Rhode Island

Rhode Island

In 2016, Rhode Island-based federal agencies and laboratories received a federal R&D investment of $627 million. They leveraged that investment via their technology transfer efforts to address societal needs, promote economic development and growth, and enhance U.S. competitiveness. From defense to life sciences to energy to agriculture, Rhode Island-based federal agencies and labs are meeting the technology transfer mission envisioned by Congress.

Connect with Rhode Island's Labs

To learn more about, and connect with, Rhode Island’s FLC member laboratories, visit FLC Business. The web-based, searchable database displays laboratory profiles with information such as contacts, areas of expertise, laboratory history, website links, and more.

Federal Obligations for R&D in Rhode Island, 2016 ($ thousands)
All agencies 627,272
Department of Agriculture 2,491
Department of Commerce 6,692
Department of Defense 398,349
Department of Energy 8,350
Department of Health and Human Services 152,543
Department of Homeland Security 809
Department of the Interior 3,552
Department of Transportation 699
Environmental Protection Agency 10,857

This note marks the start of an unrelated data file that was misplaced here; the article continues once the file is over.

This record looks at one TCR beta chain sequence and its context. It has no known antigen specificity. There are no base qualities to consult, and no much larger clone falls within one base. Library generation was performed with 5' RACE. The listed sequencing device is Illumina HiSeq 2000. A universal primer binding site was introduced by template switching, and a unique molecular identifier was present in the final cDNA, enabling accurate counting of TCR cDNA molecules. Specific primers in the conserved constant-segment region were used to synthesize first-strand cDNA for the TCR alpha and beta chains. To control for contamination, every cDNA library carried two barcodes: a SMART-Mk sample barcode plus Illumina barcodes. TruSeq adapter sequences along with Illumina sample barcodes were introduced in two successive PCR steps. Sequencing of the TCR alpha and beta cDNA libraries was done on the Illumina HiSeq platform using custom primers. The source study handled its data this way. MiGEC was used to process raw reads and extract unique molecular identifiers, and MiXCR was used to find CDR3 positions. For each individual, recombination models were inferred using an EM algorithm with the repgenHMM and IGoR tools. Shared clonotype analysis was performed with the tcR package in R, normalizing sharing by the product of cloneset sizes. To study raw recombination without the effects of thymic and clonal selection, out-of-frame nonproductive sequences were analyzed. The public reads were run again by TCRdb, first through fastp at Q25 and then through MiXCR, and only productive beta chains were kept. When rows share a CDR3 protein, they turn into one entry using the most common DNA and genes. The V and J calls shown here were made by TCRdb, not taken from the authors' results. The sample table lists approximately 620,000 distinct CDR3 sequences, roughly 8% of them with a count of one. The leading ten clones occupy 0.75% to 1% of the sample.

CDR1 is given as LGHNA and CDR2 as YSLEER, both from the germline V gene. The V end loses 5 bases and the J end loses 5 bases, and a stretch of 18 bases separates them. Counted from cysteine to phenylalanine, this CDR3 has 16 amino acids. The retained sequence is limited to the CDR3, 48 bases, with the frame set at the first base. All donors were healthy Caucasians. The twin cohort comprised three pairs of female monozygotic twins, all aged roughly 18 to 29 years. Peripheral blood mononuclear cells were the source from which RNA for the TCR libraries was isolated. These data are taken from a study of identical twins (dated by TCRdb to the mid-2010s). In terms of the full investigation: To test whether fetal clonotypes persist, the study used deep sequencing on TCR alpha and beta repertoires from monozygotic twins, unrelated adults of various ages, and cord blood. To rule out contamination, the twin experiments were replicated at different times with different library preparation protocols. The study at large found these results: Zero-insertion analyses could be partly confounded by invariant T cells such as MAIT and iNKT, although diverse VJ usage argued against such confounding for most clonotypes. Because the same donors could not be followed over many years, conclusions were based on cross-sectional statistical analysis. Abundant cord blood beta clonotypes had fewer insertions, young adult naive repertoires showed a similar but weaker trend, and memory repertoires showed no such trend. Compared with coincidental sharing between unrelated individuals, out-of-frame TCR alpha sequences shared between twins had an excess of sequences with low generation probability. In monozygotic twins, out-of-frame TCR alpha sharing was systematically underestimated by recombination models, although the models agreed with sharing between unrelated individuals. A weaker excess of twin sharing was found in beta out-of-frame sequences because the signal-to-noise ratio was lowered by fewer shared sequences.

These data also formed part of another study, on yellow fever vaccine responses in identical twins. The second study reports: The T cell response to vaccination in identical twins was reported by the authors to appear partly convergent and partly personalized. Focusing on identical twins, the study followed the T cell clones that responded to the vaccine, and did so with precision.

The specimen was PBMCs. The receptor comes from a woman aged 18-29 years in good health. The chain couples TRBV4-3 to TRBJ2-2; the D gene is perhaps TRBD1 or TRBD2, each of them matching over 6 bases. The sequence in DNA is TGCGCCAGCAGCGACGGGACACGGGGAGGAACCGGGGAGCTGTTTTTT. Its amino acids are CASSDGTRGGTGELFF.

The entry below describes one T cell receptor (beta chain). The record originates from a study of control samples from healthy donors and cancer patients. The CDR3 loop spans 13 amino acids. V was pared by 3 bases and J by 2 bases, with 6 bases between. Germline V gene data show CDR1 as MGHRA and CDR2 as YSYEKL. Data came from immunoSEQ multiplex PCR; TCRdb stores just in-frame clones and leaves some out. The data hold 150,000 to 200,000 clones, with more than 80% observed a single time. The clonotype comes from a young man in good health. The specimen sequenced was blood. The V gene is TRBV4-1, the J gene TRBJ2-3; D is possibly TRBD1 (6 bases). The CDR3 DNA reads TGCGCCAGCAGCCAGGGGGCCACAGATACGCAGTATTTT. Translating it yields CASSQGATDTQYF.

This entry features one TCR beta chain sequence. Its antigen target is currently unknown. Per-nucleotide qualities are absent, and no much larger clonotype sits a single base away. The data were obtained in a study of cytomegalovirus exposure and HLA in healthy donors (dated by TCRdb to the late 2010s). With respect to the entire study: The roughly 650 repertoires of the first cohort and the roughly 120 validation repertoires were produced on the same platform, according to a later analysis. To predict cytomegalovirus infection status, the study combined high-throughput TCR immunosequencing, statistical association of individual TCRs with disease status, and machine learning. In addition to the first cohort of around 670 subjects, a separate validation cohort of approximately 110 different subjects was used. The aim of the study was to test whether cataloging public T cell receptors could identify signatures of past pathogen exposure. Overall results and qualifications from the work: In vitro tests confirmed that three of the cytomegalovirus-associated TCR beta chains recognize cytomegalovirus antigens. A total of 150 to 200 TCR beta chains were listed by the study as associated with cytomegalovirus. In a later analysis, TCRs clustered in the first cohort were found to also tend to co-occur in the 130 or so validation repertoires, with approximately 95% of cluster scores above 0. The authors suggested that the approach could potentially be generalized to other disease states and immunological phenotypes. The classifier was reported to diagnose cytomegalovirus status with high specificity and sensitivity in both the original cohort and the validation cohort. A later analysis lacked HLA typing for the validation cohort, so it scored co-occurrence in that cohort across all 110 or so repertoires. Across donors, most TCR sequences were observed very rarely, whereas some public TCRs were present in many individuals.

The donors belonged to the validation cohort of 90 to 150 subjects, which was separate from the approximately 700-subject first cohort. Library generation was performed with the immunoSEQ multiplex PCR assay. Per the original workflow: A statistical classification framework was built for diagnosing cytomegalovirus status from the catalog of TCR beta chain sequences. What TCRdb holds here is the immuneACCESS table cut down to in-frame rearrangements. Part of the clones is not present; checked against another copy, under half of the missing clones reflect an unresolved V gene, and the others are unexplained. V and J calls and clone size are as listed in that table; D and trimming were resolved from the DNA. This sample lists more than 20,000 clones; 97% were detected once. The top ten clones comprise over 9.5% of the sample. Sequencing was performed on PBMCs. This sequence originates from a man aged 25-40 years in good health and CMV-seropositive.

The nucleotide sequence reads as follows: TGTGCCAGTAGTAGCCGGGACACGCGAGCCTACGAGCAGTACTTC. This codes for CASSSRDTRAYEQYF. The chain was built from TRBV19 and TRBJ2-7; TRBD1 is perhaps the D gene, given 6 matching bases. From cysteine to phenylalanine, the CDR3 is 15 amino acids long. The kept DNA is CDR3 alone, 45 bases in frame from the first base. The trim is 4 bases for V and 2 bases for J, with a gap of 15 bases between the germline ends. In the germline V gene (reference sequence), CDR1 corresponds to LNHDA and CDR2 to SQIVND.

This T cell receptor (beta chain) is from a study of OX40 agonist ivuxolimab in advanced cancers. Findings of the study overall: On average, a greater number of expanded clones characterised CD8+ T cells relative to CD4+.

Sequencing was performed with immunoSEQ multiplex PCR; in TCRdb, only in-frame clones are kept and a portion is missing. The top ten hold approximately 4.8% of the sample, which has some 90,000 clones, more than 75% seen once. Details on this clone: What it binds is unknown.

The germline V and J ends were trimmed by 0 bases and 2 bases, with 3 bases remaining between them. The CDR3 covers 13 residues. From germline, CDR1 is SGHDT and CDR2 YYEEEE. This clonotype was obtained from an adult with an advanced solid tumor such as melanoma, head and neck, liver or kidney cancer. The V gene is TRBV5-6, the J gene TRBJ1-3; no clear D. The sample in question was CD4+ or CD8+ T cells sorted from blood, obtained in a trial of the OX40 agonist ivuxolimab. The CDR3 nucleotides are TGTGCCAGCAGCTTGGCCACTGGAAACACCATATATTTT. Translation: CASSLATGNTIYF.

National Aeronautics and Space Administration 3,705
National Science Foundation 39,227

Source: NSF Science and Engineering Profiles


Valerie Larkin

2008 Laboratory Director of the Year Northeast

The 138-year history of the Naval Undersea Warfare Center (NUWC) Division Newport is steeped in the tradition of providing technology for the U.S. Navy’s fleet. From its modest beginnings of developing torpedoes and experimenting with undersea acoustics, Division Newport has expanded to...

2010 Service - Harold Metcalf Northeast

In the spring of 2009, Dr. Theresa Baus was elected Vice-Chair of the Federal Laboratory Consortium for Technology Transfer (FLC). From her new position in the FLC, Dr. Baus will be able to look back with great pride at her accomplishments during the three very successful years she served as...

2014 Material test fixtures Northeast

One of the most critical needs of today's military is the development of new materials. The harsh conditions of the battlefield require new materials that are strong, lightweight, and resistant to corrosion and other environmental effects. The materials developed to meet these demands have many...

Digital image enhancement

A sailor trying to find mines in a cluttered underwater environment faces the same challenges as a physician looking for microcalcifications in a mammogram of dense breast tissue. Both of these searches can benefit from digital image enhancement. Michael Duarte of the Naval Undersea Warfare Center...